Since the early days of the HIV epidemic in the United States, clinicians have made continued efforts to educate people on behaviors that could significantly reduce their risk of acquiring HIV infection. However, over the last 10 to 15 years, the rate of new infections in the U.S. has remained steady at about 50,000 per year. Recently, pre-exposure prophylaxis (PrEP)—daily doses of two specific antiretroviral medications to uninfected patients at high-risk of HIV infection—has been shown to be safe and effective to prevent HIV acquisition. “Despite our best efforts, we haven’t seen declines in annual HIV infection rates,” says Dawn K. Smith, MD, MS, MPH. The CDC recently released guidelines on PrEP to provide clinicians the information they need to use this prevention strategy and help drive down the rate of new HIV infections.
Published in the Morbidity and Mortality Weekly Report, the CDC guidelines report that taking PrEP regularly provides substantial protection against HIV acquisition in multiple populations. The guidelines offer recommendations on indications for prescribing PrEP medication. PrEP is recommended for HIV-uninfected patients who:
♦ Are in an ongoing sexual relationship with an HIV-infected partner.
♦ Are gay or bisexual men who have had sex without condoms or have been diagnosed with a sexually transmitted infection within the past 6 months, and are not in a mutually monogamous relationship with a partner who recently tested HIV-negative.
♦ Are heterosexual and do not always use condoms when having sex with partners known to be at risk for HIV (eg, injection drug users or bisexual men of unknown HIV status), and are not in a mutually monogamous relationship with a partner who recently tested HIV-negative.
♦ Have injected illicit drugs and shared equipment or been in a treatment program for injection drug use in the past 6 months.
Because the success of PrEP lies heavily on patients taking their medications as prescribed, the guidelines place an emphasis on the importance of adhering to the daily regimen (Table 1). “When providers prescribe PrEP, they should be clear with patients about why they need to take their medication on a daily basis,” Dr. Smith says. “Daily use is the only way to achieve substantial protection from HIV. It’s also important to understand that patients may have different barriers to maintaining medication adherence. We then must help patients overcome those barriers with help from commonly available tools and strategies. Patients should also know what to expect when taking PrEP, including the potential for side effects and how long they may last.”
Keys to Success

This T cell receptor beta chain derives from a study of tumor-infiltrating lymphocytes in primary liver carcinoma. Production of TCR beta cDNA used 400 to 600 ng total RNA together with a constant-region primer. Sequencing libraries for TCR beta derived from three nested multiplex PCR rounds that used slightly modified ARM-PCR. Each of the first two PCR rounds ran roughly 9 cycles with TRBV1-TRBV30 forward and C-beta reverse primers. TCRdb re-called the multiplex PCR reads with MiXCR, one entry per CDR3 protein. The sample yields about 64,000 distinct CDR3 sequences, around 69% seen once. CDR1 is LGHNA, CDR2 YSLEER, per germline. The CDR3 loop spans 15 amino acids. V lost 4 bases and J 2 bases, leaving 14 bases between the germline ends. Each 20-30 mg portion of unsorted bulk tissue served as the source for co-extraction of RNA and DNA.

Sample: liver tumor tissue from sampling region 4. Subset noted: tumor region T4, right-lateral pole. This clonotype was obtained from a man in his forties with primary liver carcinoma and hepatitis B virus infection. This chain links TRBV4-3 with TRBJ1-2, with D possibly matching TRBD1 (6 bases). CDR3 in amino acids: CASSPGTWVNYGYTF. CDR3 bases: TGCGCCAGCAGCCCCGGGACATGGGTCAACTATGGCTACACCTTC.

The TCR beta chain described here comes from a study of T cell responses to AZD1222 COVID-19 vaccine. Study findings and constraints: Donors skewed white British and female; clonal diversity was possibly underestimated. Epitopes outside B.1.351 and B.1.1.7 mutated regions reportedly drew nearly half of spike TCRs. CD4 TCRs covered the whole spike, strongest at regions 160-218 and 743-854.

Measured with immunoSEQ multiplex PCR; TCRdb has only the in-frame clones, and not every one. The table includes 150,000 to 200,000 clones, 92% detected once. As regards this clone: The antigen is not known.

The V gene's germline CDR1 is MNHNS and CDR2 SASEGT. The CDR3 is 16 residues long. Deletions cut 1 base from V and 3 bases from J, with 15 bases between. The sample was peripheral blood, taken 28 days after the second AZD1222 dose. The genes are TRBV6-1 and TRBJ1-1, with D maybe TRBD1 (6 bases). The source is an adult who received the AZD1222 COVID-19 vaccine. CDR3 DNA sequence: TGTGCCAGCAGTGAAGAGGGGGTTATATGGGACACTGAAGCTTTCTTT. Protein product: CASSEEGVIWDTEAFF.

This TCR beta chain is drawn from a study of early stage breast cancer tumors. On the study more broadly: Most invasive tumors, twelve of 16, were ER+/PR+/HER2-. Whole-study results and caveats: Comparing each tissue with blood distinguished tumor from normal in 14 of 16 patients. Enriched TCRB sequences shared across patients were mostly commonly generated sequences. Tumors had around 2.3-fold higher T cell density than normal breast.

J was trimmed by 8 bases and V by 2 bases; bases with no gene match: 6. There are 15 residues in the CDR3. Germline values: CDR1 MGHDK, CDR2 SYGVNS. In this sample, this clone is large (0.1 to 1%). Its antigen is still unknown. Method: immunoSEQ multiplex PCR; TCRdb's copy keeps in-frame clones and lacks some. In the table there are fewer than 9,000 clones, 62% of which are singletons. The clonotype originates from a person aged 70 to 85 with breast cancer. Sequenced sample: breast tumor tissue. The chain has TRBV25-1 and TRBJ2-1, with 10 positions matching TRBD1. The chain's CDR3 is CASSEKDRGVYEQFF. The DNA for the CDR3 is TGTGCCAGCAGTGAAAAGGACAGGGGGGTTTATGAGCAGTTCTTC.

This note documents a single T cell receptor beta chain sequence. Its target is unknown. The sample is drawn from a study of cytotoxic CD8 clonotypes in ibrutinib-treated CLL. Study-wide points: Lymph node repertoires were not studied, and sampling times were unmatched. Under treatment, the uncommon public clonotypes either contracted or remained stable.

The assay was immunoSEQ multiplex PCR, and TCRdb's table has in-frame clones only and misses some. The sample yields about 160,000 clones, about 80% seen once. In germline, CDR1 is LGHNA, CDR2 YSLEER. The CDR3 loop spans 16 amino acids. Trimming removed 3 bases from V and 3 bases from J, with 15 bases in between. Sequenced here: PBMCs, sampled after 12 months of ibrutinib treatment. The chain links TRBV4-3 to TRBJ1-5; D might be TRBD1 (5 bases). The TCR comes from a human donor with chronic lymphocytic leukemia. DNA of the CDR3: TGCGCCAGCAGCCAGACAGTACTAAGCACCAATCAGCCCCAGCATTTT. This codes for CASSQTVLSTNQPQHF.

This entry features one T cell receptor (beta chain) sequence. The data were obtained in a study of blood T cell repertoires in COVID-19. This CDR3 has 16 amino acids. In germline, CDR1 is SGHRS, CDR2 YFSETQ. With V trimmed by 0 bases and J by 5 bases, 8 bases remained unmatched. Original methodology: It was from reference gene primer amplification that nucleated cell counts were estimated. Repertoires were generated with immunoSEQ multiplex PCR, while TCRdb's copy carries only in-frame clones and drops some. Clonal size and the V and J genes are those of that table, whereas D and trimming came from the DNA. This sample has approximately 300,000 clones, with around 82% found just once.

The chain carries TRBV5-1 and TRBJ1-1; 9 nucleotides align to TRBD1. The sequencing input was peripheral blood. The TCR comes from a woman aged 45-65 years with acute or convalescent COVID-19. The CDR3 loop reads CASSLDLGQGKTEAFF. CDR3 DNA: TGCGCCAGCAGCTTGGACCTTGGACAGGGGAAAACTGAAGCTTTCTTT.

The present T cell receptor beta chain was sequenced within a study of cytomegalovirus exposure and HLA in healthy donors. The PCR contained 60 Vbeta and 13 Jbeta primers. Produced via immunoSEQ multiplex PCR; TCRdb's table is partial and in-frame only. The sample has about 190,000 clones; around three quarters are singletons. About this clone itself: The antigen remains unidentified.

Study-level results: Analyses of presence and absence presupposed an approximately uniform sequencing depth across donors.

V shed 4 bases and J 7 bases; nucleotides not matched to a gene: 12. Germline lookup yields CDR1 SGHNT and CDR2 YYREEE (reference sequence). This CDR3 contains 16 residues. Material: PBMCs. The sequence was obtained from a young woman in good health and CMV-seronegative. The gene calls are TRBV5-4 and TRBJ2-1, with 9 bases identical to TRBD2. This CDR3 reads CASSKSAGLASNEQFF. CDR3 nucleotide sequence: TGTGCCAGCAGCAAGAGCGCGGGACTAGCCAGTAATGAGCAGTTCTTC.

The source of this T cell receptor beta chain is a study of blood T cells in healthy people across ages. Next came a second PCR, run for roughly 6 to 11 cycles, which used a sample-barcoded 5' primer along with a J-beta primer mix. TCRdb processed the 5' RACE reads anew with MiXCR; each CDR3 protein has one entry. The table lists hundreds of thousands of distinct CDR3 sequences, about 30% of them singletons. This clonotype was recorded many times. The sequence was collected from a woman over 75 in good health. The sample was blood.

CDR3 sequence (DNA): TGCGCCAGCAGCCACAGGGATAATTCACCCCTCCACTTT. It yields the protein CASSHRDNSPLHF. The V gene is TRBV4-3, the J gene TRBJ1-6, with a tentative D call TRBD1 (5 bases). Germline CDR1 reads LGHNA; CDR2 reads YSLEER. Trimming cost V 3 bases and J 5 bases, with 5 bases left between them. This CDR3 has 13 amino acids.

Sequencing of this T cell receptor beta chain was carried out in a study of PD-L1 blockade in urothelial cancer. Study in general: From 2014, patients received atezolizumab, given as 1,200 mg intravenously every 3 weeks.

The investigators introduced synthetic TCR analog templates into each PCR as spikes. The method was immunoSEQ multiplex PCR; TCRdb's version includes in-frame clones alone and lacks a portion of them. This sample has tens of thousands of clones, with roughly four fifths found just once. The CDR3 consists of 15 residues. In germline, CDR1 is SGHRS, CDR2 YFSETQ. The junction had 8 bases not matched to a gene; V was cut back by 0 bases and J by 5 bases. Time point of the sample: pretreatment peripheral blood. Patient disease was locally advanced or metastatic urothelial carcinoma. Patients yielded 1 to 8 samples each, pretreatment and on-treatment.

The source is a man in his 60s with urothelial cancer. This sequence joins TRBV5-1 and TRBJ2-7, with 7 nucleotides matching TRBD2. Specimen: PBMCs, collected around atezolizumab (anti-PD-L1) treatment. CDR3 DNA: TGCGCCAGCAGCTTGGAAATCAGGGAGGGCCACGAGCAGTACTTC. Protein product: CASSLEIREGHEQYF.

According to Dr. Smith, many patients who could benefit from PrEP do not share information on their sexual behaviors with providers because they are afraid of how they will be perceived. “We encourage providers, particularly those in communities with high rates of HIV infection, to be proactive in helping their patients avoid infection,” she says. “That includes taking a better sexual history and demonstrating an openness to discuss issues like whether they’ve had a sexually transmitted infection or who they’ve had sex with in the past. The key is to do this in a non-judgmental manner.” The guidelines recommend informing candidates for PrEP about the goals of using this prevention method (Table 2).
Anecdotal evidence also suggests that some patients visit healthcare providers who are unfamiliar with PrEP, are unwilling to provide antiretrovirals to HIV-negative patients, or are unaware that PrEP has been beneficial in multiple populations at risk. “We hope the guidelines increase awareness among providers that there are multiple situations in which PrEP may benefit patients,” says Dr. Smith. “PrEP should be offered in some cases, and we need to improve use of these guidelines.”
Dr. Smith notes that providers practicing at sexually transmitted disease clinics or in hospitals often see patients who are appropriate for PrEP but feel they should not offer it because they often do not provide continuous care. “In order to protect more high-risk patients, we need to develop models for linking these individuals to the appropriate care systems,” she says. “That may mean partnering with primary care providers who are willing and able to provide PrEP at their clinics. More research is needed on the delivery of health services to understand how we can improve the use of PrEP and make it available to populations that would benefit most.”
Dr. Smith encourages providers to refer to the CDC guidelines to fully understand the promise of PrEP and ensure that the treatment is provided to the most appropriate candidates. For those looking for additional advice or information, the CDC has established PrEPline, a dedicated toll-free clinicians’ consultation service that can be reached at 855-448-7737 or by visiting http://nccc.ucsf.edu/clinical-resources/pep-resources/prep.